Kathryn's Dilemma: Solutions for Tying It All Together

Kathryn's Dilemma: Solutions for Tying It All Together

Lindsay Tella
Nov 11, 2011

Kathryn recently moved into a flat in San Francisco with two new roommates. She quickly realized that the task of combining their furniture wasn't going to be as simple as she'd anticipated. Dealing with a hodgepodge of furniture and design ideas, she struggled with trying to create a more cohesive space, without starting from scratch (or spending a ton of money.) I've compiled a few ideas for the transformation. What would you do?

Consider Proportions: When everything appears to be roughly the same size, there's no contrast in scale, making it difficult to distinguish points of interest. Currently, each piece along the window is evenly spaced and takes up roughly the same floor area. Mix it up, and integrate these elements with the rest of the room. Rotate the couch so it's back is to the window wall and swap it with the chair. This will help to weave some of the smaller elements into the space.

Create Focus: The living room is fairly large, but feels like a big empty space lined with furniture around the perimeter. To attain a more intimate feeling, connect the furniture within the space. Add a rectangular coffee table to bridge the gap between the chair and the couch, making the room feel more like a gathering place.

While a larger rug would help to incorporate more of the room, pulling the existing rug close to the couch and chair will tie this area together. Angle the chair into the room, with the ottoman out front, to fill the space and create a more relaxed atmosphere.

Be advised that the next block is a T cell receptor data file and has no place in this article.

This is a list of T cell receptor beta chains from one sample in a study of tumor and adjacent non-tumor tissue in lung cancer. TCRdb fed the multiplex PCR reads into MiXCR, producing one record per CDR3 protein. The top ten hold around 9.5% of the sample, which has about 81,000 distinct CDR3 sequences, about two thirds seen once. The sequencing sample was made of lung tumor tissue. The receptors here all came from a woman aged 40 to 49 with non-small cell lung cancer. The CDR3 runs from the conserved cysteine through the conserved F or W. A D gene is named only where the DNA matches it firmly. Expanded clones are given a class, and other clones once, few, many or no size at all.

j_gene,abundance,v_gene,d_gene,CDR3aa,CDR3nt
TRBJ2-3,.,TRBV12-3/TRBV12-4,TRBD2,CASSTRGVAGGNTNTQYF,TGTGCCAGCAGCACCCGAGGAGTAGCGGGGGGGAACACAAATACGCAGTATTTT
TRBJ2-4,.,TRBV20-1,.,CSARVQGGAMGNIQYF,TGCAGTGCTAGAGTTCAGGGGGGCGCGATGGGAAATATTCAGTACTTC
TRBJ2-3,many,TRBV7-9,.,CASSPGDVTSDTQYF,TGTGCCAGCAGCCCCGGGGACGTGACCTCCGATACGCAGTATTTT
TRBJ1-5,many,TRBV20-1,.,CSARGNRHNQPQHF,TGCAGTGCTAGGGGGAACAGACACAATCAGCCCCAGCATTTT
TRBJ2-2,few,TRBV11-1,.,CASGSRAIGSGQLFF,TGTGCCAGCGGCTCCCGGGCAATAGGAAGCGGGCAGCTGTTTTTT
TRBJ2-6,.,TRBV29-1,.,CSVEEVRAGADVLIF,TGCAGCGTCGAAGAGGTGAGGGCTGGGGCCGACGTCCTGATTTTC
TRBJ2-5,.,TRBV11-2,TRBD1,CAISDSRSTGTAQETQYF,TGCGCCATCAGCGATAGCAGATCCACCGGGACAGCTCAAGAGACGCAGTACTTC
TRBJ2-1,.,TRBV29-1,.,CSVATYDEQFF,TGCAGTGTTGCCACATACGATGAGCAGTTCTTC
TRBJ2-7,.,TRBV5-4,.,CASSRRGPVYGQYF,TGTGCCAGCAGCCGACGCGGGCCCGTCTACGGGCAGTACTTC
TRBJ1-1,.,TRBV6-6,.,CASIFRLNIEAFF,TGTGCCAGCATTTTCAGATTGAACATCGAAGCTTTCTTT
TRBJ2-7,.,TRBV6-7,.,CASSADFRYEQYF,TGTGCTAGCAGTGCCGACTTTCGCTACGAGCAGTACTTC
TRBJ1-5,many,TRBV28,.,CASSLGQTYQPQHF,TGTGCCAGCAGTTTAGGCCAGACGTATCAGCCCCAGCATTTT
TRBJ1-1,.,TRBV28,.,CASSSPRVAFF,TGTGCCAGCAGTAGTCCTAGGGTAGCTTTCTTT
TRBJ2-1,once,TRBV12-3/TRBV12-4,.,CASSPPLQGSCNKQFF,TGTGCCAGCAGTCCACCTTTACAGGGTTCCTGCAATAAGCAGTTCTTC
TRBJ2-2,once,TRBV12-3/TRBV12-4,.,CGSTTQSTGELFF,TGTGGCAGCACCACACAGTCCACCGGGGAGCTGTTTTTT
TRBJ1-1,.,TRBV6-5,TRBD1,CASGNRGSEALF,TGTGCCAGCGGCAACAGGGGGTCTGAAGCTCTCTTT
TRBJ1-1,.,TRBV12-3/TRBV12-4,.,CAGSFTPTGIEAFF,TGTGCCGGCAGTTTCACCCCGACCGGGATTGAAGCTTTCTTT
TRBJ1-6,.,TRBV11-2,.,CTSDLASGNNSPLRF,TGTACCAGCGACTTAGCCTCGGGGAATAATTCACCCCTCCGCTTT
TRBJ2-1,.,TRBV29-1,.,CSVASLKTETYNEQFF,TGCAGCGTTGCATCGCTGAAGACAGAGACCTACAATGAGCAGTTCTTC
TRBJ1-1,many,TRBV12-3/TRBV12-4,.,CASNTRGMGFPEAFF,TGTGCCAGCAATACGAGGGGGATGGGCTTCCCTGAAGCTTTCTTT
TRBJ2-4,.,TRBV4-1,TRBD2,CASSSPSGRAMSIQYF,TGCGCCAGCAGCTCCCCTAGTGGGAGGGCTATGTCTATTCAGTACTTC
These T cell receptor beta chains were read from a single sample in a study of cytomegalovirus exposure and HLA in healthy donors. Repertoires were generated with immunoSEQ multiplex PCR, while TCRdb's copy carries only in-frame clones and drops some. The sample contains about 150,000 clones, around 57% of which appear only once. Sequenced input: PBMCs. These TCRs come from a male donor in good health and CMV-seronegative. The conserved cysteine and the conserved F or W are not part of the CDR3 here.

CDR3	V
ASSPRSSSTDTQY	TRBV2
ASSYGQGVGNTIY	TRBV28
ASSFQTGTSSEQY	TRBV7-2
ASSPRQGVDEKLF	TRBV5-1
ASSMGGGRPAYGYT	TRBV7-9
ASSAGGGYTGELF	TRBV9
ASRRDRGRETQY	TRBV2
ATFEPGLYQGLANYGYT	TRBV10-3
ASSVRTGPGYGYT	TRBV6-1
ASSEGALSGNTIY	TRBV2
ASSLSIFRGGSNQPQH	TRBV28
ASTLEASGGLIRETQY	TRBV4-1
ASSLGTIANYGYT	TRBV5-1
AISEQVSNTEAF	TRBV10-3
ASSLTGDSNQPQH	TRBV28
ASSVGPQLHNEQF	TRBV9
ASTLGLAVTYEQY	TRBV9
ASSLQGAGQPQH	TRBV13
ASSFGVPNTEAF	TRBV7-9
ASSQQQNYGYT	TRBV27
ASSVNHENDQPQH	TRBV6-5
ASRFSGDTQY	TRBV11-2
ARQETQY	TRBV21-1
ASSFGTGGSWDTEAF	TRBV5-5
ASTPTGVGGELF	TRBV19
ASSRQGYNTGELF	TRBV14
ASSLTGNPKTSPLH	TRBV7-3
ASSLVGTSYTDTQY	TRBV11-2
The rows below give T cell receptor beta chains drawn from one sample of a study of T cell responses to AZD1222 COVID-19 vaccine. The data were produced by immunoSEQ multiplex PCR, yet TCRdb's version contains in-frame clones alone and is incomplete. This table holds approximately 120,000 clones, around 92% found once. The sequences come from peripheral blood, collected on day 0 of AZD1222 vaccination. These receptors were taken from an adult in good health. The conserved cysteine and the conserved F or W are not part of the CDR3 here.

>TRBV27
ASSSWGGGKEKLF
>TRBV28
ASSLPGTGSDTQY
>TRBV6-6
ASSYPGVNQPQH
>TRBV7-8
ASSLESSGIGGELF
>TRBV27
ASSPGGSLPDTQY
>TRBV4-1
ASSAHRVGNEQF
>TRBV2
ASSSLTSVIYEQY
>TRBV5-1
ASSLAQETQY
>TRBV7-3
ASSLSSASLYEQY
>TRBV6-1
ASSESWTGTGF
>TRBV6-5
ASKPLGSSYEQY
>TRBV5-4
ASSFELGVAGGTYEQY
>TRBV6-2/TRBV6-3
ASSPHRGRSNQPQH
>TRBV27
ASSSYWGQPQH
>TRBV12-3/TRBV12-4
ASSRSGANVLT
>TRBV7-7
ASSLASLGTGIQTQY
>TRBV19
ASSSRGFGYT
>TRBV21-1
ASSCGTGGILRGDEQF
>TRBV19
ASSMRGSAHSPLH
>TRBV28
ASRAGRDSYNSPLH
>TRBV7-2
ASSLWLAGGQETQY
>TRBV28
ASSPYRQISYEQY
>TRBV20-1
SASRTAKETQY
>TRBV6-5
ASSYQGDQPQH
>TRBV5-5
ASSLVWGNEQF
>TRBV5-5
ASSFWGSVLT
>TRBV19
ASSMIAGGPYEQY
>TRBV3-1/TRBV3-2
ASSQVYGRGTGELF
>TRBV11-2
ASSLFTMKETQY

Add Warmth: Pillows are an easy and relatively cheap solution for adding color and texture. The current pillows look a little sad, and more like leftovers than a conscious decision. Incorporate pattern and color through pillows and/or throws. This will work to soften up the space and make it a bit more welcoming. A large house plant would also do the trick, as well as more artwork on the walls.

Make it Functional: It's easy to migrate toward things that look cool, losing sight of what actually works in the space. Where is there a convenient place to set your drink near the couch? Does the layout allow a group to have a conversation with the flexibility to shift furniture for a TV-centric space? Prop the TV up on a small console placed flush against the wall, adjacent to the window. Locate a large plant in the niche next to the fireplace to hide some of the wiring. This will help make the corner less of an eye-sore and provide a home for the TV and related accessories.

Even with the perfect furniture, if your space doesn't function, it's not a true success. Determine how you live and move through the room and build your space around that concept.

Share your ideas in the comments section below!

Images: Kathryn Wiens

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